The American Professional Rodeo Association sanctions eight events that its members can accumulate points in during competition towards year-end awards. These eight events are divided into two divisions, standard and optional.
Standard events must be offered at all APRA sanctioned rodeos. They include: bareback bronc riding, saddle bronc riding, bull riding, steer wrestling, calf roping, team roping, cowgirls breakaway roping and cowgirls barrel racing. Added money must be divided evenly among these events unless one particular event is featured at the rodeo. (The stock contractor/rodeo committee does have the option, however, to omit team roping at one performance rodeos or to limit entering in the team roping to one time if the added money is doubled in this event.)
Bareback Bronc Riding
Developed in the arena, bareback riding has no actual tie-in with daily ranch duties, however, it is one of the sport's most popular events.
Instead of a saddle, a double-thick leather pad, called a "rigging" is cinched on the bronc's back. No stirrups or reins are used. Slightly off center at the top of the rigging is a leather handhold much like a suitcase handle. Bareback riders like the one handhold as snug-fitting as possible for grip. Spurs and a glove are the only other riding gear needed, but chaps are often worn, similar to those used in saddle bronc riding.
The higher and wilder a bareback rider spurs, the better his marking by the judges. Animals are assessed by two judges, each marking from 1 to 25 points. The rider also receives from 1 to 25 points for his performance from each judge. The highest possible score is 100.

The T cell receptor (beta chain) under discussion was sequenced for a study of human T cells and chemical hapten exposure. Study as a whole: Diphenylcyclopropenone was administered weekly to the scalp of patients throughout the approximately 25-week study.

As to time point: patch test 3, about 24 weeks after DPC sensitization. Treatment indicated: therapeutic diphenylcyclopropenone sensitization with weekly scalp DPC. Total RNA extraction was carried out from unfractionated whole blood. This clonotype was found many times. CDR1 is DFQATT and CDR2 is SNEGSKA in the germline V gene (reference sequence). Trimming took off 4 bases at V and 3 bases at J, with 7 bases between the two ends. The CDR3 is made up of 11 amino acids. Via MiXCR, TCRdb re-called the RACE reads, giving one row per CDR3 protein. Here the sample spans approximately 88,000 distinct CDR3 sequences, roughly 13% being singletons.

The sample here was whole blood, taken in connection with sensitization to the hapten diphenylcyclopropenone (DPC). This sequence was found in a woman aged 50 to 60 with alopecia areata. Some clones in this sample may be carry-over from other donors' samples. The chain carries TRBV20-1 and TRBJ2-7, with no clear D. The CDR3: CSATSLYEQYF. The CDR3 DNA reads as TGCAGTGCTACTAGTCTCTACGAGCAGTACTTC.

Serous injury occurs more often in this event than in any other sport. The loose-hided animals may add injury to gore or trample a fallen rider. They are most dangerous as well in the chute, where their leaning weight can easily break a rider's legs.
Woven with a single handhold, a flat-braided length of Manila rope about an inch-and-a-quarter in width is used noose fashion around the bull, set just behind the animal's shoulders. A weighted bell is also attached to the rope, which allows it to fall free when the ride is completed. A rider dismounts on his own, and relies on the bull-baiting "clown" to keep the animal's attention while he gets out of range.
The contest is judged basically the same as both bronc riding events, with the bull being given 1 to 25 points and the rider given 1 to 25 points each by two judges. A score of 100 would be a perfect ride.
Saddle Bronc Riding
The identity of the first man to tangle with a bucking horse is hidden in history, but saddle bronc riding is the cornerstone of all rodeo competition. Experience and know-how are paramount in this even where the rules are stickily in favor of the animal.
Saddles are uniform in design. They must comply with measurements set forth by the American Professional Rodeo Association. One rein is used, usually of braided Manila, some six feet long and an inch-and-a-half thick. It is fastened to the halter of the bucking horse. Spurs are short shanked, with dull rowels.
Leaving the chute, the rider tries at once to find "timing" with the bronc's action. His spurred feet should fall into rhythmic stride, going to the animal's shoulders as it kicks high behind, moving back toward the saddle's cantle as the bronc jumps.
Time begins when the animal's front feet hit the ground when the chute gate opens and continues for eight seconds. Scoring is done identical to the bareback riding with two judges assessing the animal's performance and the rider's performance, totalling a possible 100 points.
Developed in the rodeo arena, steer wrestling (or "bulldogging") was never a part of ranch work. Its origin began in the early 1930's and is attributed to Bill Pickett, a cowboy who worked in a Wild West Show who jumped on a run-away steer that had escaped the arena and wrestled it to the ground.